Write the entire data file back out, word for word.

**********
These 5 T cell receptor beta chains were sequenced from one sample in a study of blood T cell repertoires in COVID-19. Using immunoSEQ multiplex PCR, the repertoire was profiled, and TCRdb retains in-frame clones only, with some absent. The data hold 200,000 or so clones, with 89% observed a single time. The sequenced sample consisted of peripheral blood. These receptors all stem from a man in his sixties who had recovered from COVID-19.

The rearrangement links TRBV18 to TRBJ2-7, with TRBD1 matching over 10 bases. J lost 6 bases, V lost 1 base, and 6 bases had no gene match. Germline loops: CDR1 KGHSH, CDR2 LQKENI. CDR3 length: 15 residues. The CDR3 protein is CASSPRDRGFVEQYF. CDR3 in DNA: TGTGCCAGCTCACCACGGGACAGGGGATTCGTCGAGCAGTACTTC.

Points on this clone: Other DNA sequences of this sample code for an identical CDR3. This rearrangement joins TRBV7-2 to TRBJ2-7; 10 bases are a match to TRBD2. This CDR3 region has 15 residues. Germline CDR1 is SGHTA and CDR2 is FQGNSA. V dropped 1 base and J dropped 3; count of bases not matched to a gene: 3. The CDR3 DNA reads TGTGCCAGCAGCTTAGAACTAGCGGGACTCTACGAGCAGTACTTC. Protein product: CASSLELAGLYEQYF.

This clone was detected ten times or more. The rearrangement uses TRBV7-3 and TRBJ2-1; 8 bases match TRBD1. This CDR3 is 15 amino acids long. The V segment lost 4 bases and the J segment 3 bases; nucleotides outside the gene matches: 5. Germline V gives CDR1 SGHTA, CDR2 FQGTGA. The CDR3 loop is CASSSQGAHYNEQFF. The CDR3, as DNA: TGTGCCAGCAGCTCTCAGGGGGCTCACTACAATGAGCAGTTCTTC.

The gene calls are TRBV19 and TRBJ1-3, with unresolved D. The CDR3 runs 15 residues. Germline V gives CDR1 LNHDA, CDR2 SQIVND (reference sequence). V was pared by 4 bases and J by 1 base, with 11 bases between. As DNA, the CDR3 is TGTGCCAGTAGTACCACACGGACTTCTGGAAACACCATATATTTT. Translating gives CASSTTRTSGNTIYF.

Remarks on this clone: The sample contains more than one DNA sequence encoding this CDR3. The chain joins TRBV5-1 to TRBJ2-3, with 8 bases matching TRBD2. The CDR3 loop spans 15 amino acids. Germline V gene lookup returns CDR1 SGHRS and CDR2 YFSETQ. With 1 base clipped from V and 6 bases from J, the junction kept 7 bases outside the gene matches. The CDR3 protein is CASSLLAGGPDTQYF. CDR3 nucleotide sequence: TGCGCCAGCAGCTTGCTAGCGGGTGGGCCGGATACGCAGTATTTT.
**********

These 5 T cell receptor beta chains were sequenced from one sample in a study of blood T cell repertoires in COVID-19. Using immunoSEQ multiplex PCR, the repertoire was profiled, and TCRdb retains in-frame clones only, with some absent. The data hold 200,000 or so clones, with 89% observed a single time. The sequenced sample consisted of peripheral blood. These receptors all stem from a man in his sixties who had recovered from COVID-19.

The rearrangement links TRBV18 to TRBJ2-7, with TRBD1 matching over 10 bases. J lost 6 bases, V lost 1 base, and 6 bases had no gene match. Germline loops: CDR1 KGHSH, CDR2 LQKENI. CDR3 length: 15 residues. The CDR3 protein is CASSPRDRGFVEQYF. CDR3 in DNA: TGTGCCAGCTCACCACGGGACAGGGGATTCGTCGAGCAGTACTTC.

Points on this clone: Other DNA sequences of this sample code for an identical CDR3. This rearrangement joins TRBV7-2 to TRBJ2-7; 10 bases are a match to TRBD2. This CDR3 region has 15 residues. Germline CDR1 is SGHTA and CDR2 is FQGNSA. V dropped 1 base and J dropped 3; count of bases not matched to a gene: 3. The CDR3 DNA reads TGTGCCAGCAGCTTAGAACTAGCGGGACTCTACGAGCAGTACTTC. Protein product: CASSLELAGLYEQYF.

This clone was detected ten times or more. The rearrangement uses TRBV7-3 and TRBJ2-1; 8 bases match TRBD1. This CDR3 is 15 amino acids long. The V segment lost 4 bases and the J segment 3 bases; nucleotides outside the gene matches: 5. Germline V gives CDR1 SGHTA, CDR2 FQGTGA. The CDR3 loop is CASSSQGAHYNEQFF. The CDR3, as DNA: TGTGCCAGCAGCTCTCAGGGGGCTCACTACAATGAGCAGTTCTTC.

The gene calls are TRBV19 and TRBJ1-3, with unresolved D. The CDR3 runs 15 residues. Germline V gives CDR1 LNHDA, CDR2 SQIVND (reference sequence). V was pared by 4 bases and J by 1 base, with 11 bases between. As DNA, the CDR3 is TGTGCCAGTAGTACCACACGGACTTCTGGAAACACCATATATTTT. Translating gives CASSTTRTSGNTIYF.

Remarks on this clone: The sample contains more than one DNA sequence encoding this CDR3. The chain joins TRBV5-1 to TRBJ2-3, with 8 bases matching TRBD2. The CDR3 loop spans 15 amino acids. Germline V gene lookup returns CDR1 SGHRS and CDR2 YFSETQ. With 1 base clipped from V and 6 bases from J, the junction kept 7 bases outside the gene matches. The CDR3 protein is CASSLLAGGPDTQYF. CDR3 nucleotide sequence: TGCGCCAGCAGCTTGCTAGCGGGTGGGCCGGATACGCAGTATTTT.